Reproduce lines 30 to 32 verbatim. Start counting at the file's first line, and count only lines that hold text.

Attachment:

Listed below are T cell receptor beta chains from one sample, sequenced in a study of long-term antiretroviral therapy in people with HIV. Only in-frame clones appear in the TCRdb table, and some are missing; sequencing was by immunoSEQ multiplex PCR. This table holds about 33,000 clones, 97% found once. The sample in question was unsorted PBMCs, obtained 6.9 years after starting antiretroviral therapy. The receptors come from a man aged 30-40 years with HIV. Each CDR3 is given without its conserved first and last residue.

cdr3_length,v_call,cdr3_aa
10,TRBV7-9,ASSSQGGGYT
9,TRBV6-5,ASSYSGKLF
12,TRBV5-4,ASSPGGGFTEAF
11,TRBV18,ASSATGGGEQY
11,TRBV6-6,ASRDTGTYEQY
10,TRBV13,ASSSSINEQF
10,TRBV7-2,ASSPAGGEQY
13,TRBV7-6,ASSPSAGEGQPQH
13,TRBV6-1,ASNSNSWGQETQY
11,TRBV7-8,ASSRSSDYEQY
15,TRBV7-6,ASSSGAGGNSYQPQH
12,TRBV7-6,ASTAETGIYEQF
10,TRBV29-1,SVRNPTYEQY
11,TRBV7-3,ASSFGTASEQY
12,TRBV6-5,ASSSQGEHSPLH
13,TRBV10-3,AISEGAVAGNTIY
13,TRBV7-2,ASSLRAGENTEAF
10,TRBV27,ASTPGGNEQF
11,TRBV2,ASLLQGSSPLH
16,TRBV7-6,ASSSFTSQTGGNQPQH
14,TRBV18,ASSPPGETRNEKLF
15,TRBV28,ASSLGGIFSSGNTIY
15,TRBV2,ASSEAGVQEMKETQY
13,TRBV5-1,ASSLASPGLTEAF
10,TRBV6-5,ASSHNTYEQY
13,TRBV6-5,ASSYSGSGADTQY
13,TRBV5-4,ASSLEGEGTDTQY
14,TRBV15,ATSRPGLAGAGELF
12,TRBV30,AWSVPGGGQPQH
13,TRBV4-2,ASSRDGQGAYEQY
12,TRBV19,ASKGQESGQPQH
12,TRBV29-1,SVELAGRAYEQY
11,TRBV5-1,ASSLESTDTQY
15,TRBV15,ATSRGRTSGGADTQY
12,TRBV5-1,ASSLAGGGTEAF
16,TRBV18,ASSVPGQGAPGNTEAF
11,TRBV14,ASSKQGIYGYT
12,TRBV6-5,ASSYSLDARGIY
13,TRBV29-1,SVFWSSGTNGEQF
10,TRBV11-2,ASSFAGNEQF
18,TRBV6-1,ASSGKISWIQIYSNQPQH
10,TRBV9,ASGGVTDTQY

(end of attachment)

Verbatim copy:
14,TRBV15,ATSRPGLAGAGELF
12,TRBV30,AWSVPGGGQPQH
13,TRBV4-2,ASSRDGQGAYEQY